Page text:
Viewpoint: Terry Thompson

17 March 2014

Terry Thompson, president of US-based manufacturer of BroadBeam EB
(electron beam) equipment, PCT Engineered Systems, puts forward his case
for “making electron beam technology an active part of your process line”

As converters seek ways to break through to new levels of product excellence, they have begun to realise that not all converting processes are created equal. Looking beyond traditional thermal drying techniques, forward-thinking converters, especially those using web technologies, are turning to solvent-free curing solutions such as ultraviolet light (UV) and electron beam (EB) technology.

EB technology continues to grow in popularity as a curing and cross-linking solution, as converters continue to realise its advantages: improved product performance, superior product consistency, higher process throughput, greater energy savings, and that it is a 'food safe' technology.

EB begins with a cloud of electrons being generated inside a vacuum chamber using an electrically operated filament. Theseelectrons are then accelerated through a thin, metallic foil window onto a moving web surface at atmospheric pressure. These accelerated electrons can ionize most organic materials, which form free radicals. This free radical either: (i) cross-links polymer materials; (ii) initiates the polymerisation of liquid monomers and oligomers (curing); or (iii) does both. Cross-linking can be an effective way to improve the properties of polymers; while curing produces an instantaneous 'drying' of inks, coatings or adhesives.

EB systems are most often associated with curing printing inks and coatings for packaging applications. Additional applications that have built momentum in recent years include curing adhesives for the lamination of films, foils and paper for packaging; cross-linking plastics shrink films; and cross-linking of hotmelt pressure sensitive adhesives.

From a performance perspective, EB provides higher conversion and more consistent output; and offers more efficient energy usage than other drying or curing technologies. It is able to penetrate opaque materials more effectively than UV. EB machines also generate very little heat in the substrate, making them a superior choice over thermal and UV curing for heat-sensitive materials like thin films.

Because the process is capable of both curing and cross-linking a substrate, package exteriors can attain an added level of durability above other curing processes.

EB technology offers sustainability advantages over thermal drying, which include low energy usage and the elimination of emissions of volatile organic compound (VOCs). EB curing is also considered to be more attractive for food packaging than UV curing, as it offers high conversion, constant output, and the elimination of photoinitiators which have a potential for migration.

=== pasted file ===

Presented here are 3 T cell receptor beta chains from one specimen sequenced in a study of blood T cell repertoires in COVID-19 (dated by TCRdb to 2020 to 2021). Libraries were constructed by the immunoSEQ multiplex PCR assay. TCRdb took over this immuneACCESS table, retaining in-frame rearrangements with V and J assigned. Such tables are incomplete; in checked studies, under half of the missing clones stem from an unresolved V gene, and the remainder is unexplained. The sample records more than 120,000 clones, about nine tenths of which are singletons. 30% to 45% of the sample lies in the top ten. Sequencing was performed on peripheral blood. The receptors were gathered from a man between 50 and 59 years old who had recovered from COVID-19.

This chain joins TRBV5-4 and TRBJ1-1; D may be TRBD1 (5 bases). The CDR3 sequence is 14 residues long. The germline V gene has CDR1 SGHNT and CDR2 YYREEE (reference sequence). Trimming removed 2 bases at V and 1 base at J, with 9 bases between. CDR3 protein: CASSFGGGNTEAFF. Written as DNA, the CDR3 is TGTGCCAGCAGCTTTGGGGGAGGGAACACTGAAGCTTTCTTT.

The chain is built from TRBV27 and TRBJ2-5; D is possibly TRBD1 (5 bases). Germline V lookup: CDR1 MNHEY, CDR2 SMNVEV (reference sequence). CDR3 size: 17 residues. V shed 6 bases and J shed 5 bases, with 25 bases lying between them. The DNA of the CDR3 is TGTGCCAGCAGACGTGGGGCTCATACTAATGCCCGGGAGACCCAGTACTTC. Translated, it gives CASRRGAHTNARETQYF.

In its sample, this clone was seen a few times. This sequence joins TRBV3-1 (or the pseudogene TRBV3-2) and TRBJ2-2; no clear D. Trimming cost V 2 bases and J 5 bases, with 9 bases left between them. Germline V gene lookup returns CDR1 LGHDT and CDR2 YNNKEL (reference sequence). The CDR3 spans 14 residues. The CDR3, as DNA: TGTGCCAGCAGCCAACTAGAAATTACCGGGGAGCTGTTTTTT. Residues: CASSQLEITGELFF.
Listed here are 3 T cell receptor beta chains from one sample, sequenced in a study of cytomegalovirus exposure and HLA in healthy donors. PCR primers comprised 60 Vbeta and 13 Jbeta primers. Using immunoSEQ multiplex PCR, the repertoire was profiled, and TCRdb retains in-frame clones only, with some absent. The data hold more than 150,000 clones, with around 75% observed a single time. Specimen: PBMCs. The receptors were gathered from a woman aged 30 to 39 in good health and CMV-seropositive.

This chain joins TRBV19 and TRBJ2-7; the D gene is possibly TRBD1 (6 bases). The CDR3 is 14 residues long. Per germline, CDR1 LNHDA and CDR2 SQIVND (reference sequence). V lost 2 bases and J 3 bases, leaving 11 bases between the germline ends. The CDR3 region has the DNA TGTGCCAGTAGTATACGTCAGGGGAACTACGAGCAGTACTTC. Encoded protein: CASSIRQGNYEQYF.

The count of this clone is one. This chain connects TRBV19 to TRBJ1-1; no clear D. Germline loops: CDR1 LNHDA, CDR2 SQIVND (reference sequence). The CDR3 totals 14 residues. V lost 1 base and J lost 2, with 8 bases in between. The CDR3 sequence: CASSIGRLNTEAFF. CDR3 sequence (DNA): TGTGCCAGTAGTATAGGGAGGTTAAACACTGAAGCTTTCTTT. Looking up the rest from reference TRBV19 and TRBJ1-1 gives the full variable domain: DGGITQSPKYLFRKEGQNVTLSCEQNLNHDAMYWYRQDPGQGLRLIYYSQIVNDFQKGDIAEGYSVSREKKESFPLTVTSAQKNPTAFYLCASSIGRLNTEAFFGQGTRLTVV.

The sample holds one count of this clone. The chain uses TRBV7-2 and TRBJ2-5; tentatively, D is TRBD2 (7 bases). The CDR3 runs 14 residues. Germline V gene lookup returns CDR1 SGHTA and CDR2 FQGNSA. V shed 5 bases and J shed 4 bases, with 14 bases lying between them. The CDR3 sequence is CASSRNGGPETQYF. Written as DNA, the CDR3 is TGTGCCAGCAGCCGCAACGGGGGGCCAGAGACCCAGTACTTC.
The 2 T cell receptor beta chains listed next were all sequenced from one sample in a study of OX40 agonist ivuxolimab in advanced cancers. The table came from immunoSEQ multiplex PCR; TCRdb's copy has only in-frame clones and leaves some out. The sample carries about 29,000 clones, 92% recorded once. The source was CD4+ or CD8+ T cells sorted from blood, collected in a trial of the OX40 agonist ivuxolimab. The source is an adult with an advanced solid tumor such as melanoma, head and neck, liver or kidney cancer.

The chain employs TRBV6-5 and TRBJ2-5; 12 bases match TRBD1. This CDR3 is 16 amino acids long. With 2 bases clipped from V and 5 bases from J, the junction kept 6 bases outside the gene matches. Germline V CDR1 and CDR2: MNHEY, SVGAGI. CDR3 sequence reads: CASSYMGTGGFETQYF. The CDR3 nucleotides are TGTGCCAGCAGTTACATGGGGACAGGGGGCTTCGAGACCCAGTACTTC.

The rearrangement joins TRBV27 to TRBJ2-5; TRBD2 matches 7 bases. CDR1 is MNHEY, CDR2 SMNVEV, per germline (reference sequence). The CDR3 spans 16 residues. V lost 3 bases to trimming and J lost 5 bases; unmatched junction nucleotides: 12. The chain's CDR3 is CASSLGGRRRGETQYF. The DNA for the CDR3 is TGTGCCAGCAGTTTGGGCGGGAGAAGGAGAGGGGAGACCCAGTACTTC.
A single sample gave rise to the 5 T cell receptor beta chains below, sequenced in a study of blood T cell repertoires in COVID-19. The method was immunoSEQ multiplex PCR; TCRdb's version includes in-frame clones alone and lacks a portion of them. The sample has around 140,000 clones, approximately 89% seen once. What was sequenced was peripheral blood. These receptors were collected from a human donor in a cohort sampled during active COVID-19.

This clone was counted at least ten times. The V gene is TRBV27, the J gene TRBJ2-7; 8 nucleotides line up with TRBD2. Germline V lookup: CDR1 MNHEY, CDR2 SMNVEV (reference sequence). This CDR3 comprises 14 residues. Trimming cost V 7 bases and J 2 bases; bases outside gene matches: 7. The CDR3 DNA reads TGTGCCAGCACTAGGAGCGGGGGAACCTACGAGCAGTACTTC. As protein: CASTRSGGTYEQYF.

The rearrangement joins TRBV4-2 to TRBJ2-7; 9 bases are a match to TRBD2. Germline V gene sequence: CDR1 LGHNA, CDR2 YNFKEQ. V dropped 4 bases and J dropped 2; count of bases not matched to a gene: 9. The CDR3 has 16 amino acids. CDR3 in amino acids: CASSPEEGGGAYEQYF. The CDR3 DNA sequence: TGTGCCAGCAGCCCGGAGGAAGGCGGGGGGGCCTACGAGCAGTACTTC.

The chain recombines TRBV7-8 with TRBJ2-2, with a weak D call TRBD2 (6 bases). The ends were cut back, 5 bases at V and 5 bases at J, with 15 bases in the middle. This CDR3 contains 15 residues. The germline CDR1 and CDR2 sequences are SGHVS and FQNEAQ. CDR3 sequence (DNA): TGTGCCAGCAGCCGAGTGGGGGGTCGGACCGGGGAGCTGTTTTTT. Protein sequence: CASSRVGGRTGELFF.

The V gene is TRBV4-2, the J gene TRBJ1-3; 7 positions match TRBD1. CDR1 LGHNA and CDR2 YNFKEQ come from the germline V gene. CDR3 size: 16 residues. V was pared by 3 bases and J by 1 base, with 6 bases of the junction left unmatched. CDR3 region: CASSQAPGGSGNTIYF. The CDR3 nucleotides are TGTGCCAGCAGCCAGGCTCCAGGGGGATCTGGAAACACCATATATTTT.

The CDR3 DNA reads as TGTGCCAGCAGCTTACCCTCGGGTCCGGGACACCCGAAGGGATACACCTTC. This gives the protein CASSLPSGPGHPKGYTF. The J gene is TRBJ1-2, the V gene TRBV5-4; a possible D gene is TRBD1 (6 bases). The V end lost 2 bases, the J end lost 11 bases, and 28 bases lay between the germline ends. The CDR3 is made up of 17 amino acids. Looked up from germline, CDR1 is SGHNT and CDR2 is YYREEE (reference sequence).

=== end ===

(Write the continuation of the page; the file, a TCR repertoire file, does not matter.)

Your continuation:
Another advantage applies to the actual mechanics of incorporating EB systems into web processing lines. Material to be processed is safely transported into a shielding structure and is uniformly presented to the electron beam, which is emitted through the window foil. Maintaining a controlled distance and inert atmosphere between the product and the EB window is important to ensure consistent curing. Recent innovations that help do this include:

¦ Integrated Shield Roll Design: This patented design uses a temperature controlled roll that supports the material during curing and simultaneously shields any generated radiation. This reduces the size of the machine, provides additional web path tension to move material into and through the curing area, minimises the area that requires nitrogen inerting, and offers easier machine access for threading and cleaning.

¦ Low Profile: Recent EB system designs can also accommodate web handling requirements by providing a 'side fire' beam orientation. This makes the machine much more accessible when maintenance is required to change window foils. In addition, an important printing technology that has emerged in recent years involves the use of variable sleeves on web offset presses, which require an accompanying EB system to accept a low web entry height.

¦ Extended Voltage Low Energy Systems: The first generation of more compact, lower cost EB equipment introduced about 13 years ago operated at a range of 80-125kV for curing relatively thin layers of inks and coatings. In recent years, more powerful compact equipment has been introduced that can operate at up to 175kV. This allows curing of thicker coatings and adhesives for laminates or cross-linking of thicker materials without the need for larger, high cost systems that operate up to 300kV.

EB is continuing to gain prominence. Forward thinking coating, ink, and adhesive manufacturers continue to develop an expanding variety of EB curable materials, adding to its attractiveness among converters. Also, EB systems themselves continue to grow more affordable.

As the size, cost and complexity of EB systems continue to grow smaller, narrow web printing and converting has become an ideal arena in which to expand EB technology. A new generation of compact systems utilising sealed emitters has helped drive down costs and slim machine sizes. Armed with EB curing solutions, narrow web printers are now looking to expand beyond labels into food packaging.

The author's views on this page may not be shared by this publication.

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